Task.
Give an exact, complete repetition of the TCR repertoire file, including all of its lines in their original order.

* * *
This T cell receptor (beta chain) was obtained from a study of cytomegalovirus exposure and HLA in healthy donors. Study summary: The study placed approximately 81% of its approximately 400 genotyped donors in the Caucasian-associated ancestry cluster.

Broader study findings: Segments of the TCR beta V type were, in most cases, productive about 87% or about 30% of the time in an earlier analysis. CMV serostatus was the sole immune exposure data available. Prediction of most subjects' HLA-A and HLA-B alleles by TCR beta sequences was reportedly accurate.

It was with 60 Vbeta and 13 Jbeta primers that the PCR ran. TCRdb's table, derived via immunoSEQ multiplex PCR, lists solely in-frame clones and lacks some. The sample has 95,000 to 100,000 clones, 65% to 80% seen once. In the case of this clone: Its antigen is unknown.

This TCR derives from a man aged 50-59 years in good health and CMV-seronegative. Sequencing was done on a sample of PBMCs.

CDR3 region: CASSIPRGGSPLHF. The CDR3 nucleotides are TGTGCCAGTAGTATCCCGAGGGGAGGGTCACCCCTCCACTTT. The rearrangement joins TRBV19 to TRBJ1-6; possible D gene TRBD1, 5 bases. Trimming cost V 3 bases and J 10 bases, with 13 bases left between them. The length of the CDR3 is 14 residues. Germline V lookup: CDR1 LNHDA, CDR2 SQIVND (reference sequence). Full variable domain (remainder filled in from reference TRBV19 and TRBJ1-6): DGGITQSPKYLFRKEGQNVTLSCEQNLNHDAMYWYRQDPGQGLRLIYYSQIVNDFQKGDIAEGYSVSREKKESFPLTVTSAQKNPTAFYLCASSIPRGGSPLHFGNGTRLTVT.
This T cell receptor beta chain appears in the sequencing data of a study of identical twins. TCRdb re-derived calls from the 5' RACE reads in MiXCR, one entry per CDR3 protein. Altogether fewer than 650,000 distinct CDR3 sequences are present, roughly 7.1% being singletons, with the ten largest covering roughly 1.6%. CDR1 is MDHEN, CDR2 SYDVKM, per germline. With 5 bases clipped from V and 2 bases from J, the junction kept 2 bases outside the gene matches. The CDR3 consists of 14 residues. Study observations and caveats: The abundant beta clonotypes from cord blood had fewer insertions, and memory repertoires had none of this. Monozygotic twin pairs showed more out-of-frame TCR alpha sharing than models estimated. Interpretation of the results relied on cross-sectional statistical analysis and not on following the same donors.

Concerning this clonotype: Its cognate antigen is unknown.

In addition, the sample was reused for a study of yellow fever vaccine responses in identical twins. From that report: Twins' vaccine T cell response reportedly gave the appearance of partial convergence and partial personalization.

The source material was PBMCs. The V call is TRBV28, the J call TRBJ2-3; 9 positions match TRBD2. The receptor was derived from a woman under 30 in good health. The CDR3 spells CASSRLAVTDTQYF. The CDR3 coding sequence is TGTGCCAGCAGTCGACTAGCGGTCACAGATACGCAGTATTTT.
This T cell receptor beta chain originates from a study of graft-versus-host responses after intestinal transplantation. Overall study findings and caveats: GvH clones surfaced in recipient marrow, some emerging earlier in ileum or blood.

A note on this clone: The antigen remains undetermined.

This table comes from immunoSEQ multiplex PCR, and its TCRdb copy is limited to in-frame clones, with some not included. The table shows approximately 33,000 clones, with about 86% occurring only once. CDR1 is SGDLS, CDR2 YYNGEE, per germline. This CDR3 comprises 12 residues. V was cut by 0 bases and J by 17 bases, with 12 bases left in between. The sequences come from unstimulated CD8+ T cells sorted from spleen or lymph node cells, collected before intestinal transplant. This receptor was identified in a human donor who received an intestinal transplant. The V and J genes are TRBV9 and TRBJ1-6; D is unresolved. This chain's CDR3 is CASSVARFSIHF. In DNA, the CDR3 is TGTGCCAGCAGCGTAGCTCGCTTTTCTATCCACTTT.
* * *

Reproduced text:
This T cell receptor (beta chain) was obtained from a study of cytomegalovirus exposure and HLA in healthy donors. Study summary: The study placed approximately 81% of its approximately 400 genotyped donors in the Caucasian-associated ancestry cluster.

Broader study findings: Segments of the TCR beta V type were, in most cases, productive about 87% or about 30% of the time in an earlier analysis. CMV serostatus was the sole immune exposure data available. Prediction of most subjects' HLA-A and HLA-B alleles by TCR beta sequences was reportedly accurate.

It was with 60 Vbeta and 13 Jbeta primers that the PCR ran. TCRdb's table, derived via immunoSEQ multiplex PCR, lists solely in-frame clones and lacks some. The sample has 95,000 to 100,000 clones, 65% to 80% seen once. In the case of this clone: Its antigen is unknown.

This TCR derives from a man aged 50-59 years in good health and CMV-seronegative. Sequencing was done on a sample of PBMCs.

CDR3 region: CASSIPRGGSPLHF. The CDR3 nucleotides are TGTGCCAGTAGTATCCCGAGGGGAGGGTCACCCCTCCACTTT. The rearrangement joins TRBV19 to TRBJ1-6; possible D gene TRBD1, 5 bases. Trimming cost V 3 bases and J 10 bases, with 13 bases left between them. The length of the CDR3 is 14 residues. Germline V lookup: CDR1 LNHDA, CDR2 SQIVND (reference sequence). Full variable domain (remainder filled in from reference TRBV19 and TRBJ1-6): DGGITQSPKYLFRKEGQNVTLSCEQNLNHDAMYWYRQDPGQGLRLIYYSQIVNDFQKGDIAEGYSVSREKKESFPLTVTSAQKNPTAFYLCASSIPRGGSPLHFGNGTRLTVT.
This T cell receptor beta chain appears in the sequencing data of a study of identical twins. TCRdb re-derived calls from the 5' RACE reads in MiXCR, one entry per CDR3 protein. Altogether fewer than 650,000 distinct CDR3 sequences are present, roughly 7.1% being singletons, with the ten largest covering roughly 1.6%. CDR1 is MDHEN, CDR2 SYDVKM, per germline. With 5 bases clipped from V and 2 bases from J, the junction kept 2 bases outside the gene matches. The CDR3 consists of 14 residues. Study observations and caveats: The abundant beta clonotypes from cord blood had fewer insertions, and memory repertoires had none of this. Monozygotic twin pairs showed more out-of-frame TCR alpha sharing than models estimated. Interpretation of the results relied on cross-sectional statistical analysis and not on following the same donors.

Concerning this clonotype: Its cognate antigen is unknown.

In addition, the sample was reused for a study of yellow fever vaccine responses in identical twins. From that report: Twins' vaccine T cell response reportedly gave the appearance of partial convergence and partial personalization.

The source material was PBMCs. The V call is TRBV28, the J call TRBJ2-3; 9 positions match TRBD2. The receptor was derived from a woman under 30 in good health. The CDR3 spells CASSRLAVTDTQYF. The CDR3 coding sequence is TGTGCCAGCAGTCGACTAGCGGTCACAGATACGCAGTATTTT.
This T cell receptor beta chain originates from a study of graft-versus-host responses after intestinal transplantation. Overall study findings and caveats: GvH clones surfaced in recipient marrow, some emerging earlier in ileum or blood.

A note on this clone: The antigen remains undetermined.

This table comes from immunoSEQ multiplex PCR, and its TCRdb copy is limited to in-frame clones, with some not included. The table shows approximately 33,000 clones, with about 86% occurring only once. CDR1 is SGDLS, CDR2 YYNGEE, per germline. This CDR3 comprises 12 residues. V was cut by 0 bases and J by 17 bases, with 12 bases left in between. The sequences come from unstimulated CD8+ T cells sorted from spleen or lymph node cells, collected before intestinal transplant. This receptor was identified in a human donor who received an intestinal transplant. The V and J genes are TRBV9 and TRBJ1-6; D is unresolved. This chain's CDR3 is CASSVARFSIHF. In DNA, the CDR3 is TGTGCCAGCAGCGTAGCTCGCTTTTCTATCCACTTT.